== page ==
Yesterday, Britain was witness to the 'biggest strike in 30 years'. Millions of public sector workers, from road sweepers to teachers to custom officers, staged a mass walk out, which will perhaps be remembered as one of the biggest days of industrial action that Britain will ever witness. While the reasons that led to strike are grounded in the discussions concerning public sector pensions, the strike has come at a time of widespread dissatisfaction with political and economical systems, both nationally and globally.
Britain is believed to have one of the most democratic states in the world, thus there should be a right for every British citizen to have equal say and participation in the political sphere which affects their everyday life. While this is primarily achieved through elections and referendums, protests and strikes are also a legitimate method for voicing dissatisfaction with the Government.
For many, 2011 will be remembered as the year in which the news has been dominated by worldwide strikes, protests, demonstrations and riots – for example, the Tunisian and Egyptian revolutions, the Libyan civil war, civil unrest in Bahrain and Syria and mass demonstrations across Greece. Indeed, Britain has had its own fair share of demonstrations throughout the year, perhaps most notably the riots in England in August, and the somewhat controversial Occupy movement. Yet, the question must be asked – why has nothing changed? Britain's own Prime Minister dismissed the biggest strike in 30 years as a 'damp squib', austerity measures are still hitting the most vulnerable the hardest and meanwhile the gap between rich and poor is still widening. Why?
If we take, for instance, the Occupy London movement, a poll by YouGov found that only 20 percent of people supported the Occupy protest outside St Paul's Cathedral, thus one could argue that the movement is still lacking the essential support that is needed to become a successful platform for social, political and economic change. Yet, a separate YouGov poll found that only 31 percent of people are satisfied with the government's management of the economy, while another found that 56 percent of people agreed that the government's spending cuts were being done unfairly. This demonstrates that there is possibly a large proportion of the population who agree with the aims of Occupy London - “a future free from austerity, growing inequality,unemployment, tax injustice and a political elite who ignores itscitizens...” but for some reason do not agree with the protest itself. For Occupy to be successful, we need to know the reason why.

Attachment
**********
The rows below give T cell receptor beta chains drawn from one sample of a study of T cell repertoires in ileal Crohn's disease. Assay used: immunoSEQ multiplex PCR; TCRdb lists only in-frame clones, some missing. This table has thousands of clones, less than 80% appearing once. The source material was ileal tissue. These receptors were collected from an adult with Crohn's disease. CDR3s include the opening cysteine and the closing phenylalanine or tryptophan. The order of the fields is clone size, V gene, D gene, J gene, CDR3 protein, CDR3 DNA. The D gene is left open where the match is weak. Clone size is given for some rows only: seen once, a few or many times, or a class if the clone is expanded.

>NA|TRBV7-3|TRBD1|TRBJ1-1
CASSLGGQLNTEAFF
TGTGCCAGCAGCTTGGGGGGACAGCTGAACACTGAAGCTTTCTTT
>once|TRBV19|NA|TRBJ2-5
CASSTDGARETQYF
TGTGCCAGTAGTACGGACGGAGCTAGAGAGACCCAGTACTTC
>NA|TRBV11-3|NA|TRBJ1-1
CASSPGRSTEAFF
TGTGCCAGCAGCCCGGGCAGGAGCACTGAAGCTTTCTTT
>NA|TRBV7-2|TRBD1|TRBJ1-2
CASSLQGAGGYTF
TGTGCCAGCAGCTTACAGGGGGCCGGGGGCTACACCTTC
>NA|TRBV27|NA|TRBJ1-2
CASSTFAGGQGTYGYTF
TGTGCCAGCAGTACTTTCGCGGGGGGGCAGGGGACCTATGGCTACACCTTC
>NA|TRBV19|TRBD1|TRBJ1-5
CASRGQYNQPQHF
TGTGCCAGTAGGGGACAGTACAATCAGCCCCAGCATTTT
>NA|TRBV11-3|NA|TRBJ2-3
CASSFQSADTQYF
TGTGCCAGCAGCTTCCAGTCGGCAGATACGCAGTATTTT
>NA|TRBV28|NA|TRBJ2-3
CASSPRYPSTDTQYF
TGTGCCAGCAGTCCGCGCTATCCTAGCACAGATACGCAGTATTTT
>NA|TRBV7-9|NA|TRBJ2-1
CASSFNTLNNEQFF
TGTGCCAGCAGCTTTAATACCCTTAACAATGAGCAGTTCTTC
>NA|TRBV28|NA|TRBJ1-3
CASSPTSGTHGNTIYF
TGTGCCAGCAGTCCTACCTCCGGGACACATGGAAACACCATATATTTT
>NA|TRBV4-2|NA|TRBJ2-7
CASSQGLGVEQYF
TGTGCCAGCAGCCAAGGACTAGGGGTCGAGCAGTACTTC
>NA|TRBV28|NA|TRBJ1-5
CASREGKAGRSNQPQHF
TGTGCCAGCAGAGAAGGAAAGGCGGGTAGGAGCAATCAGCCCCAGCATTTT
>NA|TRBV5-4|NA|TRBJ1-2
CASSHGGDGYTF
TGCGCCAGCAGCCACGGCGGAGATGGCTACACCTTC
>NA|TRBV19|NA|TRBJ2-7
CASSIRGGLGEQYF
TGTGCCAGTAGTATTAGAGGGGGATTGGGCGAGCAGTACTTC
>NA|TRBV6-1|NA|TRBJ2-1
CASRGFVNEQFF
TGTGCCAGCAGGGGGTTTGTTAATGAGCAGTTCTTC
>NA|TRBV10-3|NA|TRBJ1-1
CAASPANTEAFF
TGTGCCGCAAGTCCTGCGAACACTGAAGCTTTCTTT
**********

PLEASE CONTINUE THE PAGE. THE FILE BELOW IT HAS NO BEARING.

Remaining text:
It goes without saying that the media representation of those involved in the Occupy movement has been negative. Headlines such as, “St Paul's may have to cancel Remembrance Sunday service because of Occupy London protests”, “9 in 10 protest tents are empty'” and “Tent city mob get 24 hours to quit” are all written with the intent to detract support for Occupy. Newspapers, such as the Sun and the Daily Mail, have published articles 'exposing' the 'millionaire anarchists' who are leading the movement and these articles have had their desired effect – the general public do not feel that Occupy represent them. But to what extent are these articles true? Can we deny that the Occupy movement has predominantly been led by the middle class?